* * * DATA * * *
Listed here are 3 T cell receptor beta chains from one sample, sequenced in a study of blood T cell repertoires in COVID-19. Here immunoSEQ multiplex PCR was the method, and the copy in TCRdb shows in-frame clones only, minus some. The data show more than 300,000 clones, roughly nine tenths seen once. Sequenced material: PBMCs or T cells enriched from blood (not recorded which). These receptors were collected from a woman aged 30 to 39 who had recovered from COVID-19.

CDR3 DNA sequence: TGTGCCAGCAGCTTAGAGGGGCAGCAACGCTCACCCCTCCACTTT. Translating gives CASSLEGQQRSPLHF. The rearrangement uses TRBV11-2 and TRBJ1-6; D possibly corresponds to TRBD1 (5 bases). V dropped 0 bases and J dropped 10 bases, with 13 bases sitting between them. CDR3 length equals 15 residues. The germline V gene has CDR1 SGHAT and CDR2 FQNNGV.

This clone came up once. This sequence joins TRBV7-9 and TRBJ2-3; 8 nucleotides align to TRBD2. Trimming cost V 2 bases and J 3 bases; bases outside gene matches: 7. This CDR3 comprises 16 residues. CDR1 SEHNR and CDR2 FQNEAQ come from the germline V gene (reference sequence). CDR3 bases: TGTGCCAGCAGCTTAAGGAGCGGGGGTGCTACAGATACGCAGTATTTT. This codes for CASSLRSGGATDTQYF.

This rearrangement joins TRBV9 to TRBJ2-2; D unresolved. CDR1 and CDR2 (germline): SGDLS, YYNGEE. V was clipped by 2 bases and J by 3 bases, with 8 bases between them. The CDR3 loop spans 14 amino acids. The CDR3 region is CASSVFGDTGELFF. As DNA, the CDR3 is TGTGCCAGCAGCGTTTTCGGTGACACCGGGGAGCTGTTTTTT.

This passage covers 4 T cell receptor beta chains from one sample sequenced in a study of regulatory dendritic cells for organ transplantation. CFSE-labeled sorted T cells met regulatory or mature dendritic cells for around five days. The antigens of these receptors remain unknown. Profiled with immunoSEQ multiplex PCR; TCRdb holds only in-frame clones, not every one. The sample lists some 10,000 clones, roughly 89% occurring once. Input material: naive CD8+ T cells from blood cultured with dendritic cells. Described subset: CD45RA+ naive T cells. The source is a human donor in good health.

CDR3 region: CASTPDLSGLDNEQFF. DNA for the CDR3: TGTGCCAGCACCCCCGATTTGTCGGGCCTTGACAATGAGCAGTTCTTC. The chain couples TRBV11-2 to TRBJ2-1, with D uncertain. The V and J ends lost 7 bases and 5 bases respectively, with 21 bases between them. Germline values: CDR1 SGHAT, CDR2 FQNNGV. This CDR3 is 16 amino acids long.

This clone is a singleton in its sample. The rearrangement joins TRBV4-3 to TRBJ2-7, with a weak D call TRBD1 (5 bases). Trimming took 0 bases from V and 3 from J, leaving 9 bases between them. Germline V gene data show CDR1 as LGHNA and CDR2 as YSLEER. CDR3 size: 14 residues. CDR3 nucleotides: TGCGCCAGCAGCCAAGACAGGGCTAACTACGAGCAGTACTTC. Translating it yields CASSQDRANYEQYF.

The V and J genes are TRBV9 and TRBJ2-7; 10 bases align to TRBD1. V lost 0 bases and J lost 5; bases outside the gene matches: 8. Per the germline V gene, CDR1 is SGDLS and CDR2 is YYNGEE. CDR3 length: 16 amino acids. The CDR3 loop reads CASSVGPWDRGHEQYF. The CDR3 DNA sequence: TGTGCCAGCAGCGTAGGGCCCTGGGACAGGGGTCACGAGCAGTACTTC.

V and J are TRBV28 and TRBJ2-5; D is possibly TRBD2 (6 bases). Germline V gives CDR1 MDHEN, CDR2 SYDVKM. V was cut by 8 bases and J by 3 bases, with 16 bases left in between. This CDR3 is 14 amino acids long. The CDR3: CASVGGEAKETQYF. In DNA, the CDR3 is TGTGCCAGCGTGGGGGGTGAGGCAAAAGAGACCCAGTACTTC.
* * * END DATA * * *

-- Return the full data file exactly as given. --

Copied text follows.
Listed here are 3 T cell receptor beta chains from one sample, sequenced in a study of blood T cell repertoires in COVID-19. Here immunoSEQ multiplex PCR was the method, and the copy in TCRdb shows in-frame clones only, minus some. The data show more than 300,000 clones, roughly nine tenths seen once. Sequenced material: PBMCs or T cells enriched from blood (not recorded which). These receptors were collected from a woman aged 30 to 39 who had recovered from COVID-19.

CDR3 DNA sequence: TGTGCCAGCAGCTTAGAGGGGCAGCAACGCTCACCCCTCCACTTT. Translating gives CASSLEGQQRSPLHF. The rearrangement uses TRBV11-2 and TRBJ1-6; D possibly corresponds to TRBD1 (5 bases). V dropped 0 bases and J dropped 10 bases, with 13 bases sitting between them. CDR3 length equals 15 residues. The germline V gene has CDR1 SGHAT and CDR2 FQNNGV.

This clone came up once. This sequence joins TRBV7-9 and TRBJ2-3; 8 nucleotides align to TRBD2. Trimming cost V 2 bases and J 3 bases; bases outside gene matches: 7. This CDR3 comprises 16 residues. CDR1 SEHNR and CDR2 FQNEAQ come from the germline V gene (reference sequence). CDR3 bases: TGTGCCAGCAGCTTAAGGAGCGGGGGTGCTACAGATACGCAGTATTTT. This codes for CASSLRSGGATDTQYF.

This rearrangement joins TRBV9 to TRBJ2-2; D unresolved. CDR1 and CDR2 (germline): SGDLS, YYNGEE. V was clipped by 2 bases and J by 3 bases, with 8 bases between them. The CDR3 loop spans 14 amino acids. The CDR3 region is CASSVFGDTGELFF. As DNA, the CDR3 is TGTGCCAGCAGCGTTTTCGGTGACACCGGGGAGCTGTTTTTT.

This passage covers 4 T cell receptor beta chains from one sample sequenced in a study of regulatory dendritic cells for organ transplantation. CFSE-labeled sorted T cells met regulatory or mature dendritic cells for around five days. The antigens of these receptors remain unknown. Profiled with immunoSEQ multiplex PCR; TCRdb holds only in-frame clones, not every one. The sample lists some 10,000 clones, roughly 89% occurring once. Input material: naive CD8+ T cells from blood cultured with dendritic cells. Described subset: CD45RA+ naive T cells. The source is a human donor in good health.

CDR3 region: CASTPDLSGLDNEQFF. DNA for the CDR3: TGTGCCAGCACCCCCGATTTGTCGGGCCTTGACAATGAGCAGTTCTTC. The chain couples TRBV11-2 to TRBJ2-1, with D uncertain. The V and J ends lost 7 bases and 5 bases respectively, with 21 bases between them. Germline values: CDR1 SGHAT, CDR2 FQNNGV. This CDR3 is 16 amino acids long.

This clone is a singleton in its sample. The rearrangement joins TRBV4-3 to TRBJ2-7, with a weak D call TRBD1 (5 bases). Trimming took 0 bases from V and 3 from J, leaving 9 bases between them. Germline V gene data show CDR1 as LGHNA and CDR2 as YSLEER. CDR3 size: 14 residues. CDR3 nucleotides: TGCGCCAGCAGCCAAGACAGGGCTAACTACGAGCAGTACTTC. Translating it yields CASSQDRANYEQYF.

The V and J genes are TRBV9 and TRBJ2-7; 10 bases align to TRBD1. V lost 0 bases and J lost 5; bases outside the gene matches: 8. Per the germline V gene, CDR1 is SGDLS and CDR2 is YYNGEE. CDR3 length: 16 amino acids. The CDR3 loop reads CASSVGPWDRGHEQYF. The CDR3 DNA sequence: TGTGCCAGCAGCGTAGGGCCCTGGGACAGGGGTCACGAGCAGTACTTC.

V and J are TRBV28 and TRBJ2-5; D is possibly TRBD2 (6 bases). Germline V gives CDR1 MDHEN, CDR2 SYDVKM. V was cut by 8 bases and J by 3 bases, with 16 bases left in between. This CDR3 is 14 amino acids long. The CDR3: CASVGGEAKETQYF. In DNA, the CDR3 is TGTGCCAGCGTGGGGGGTGAGGCAAAAGAGACCCAGTACTTC.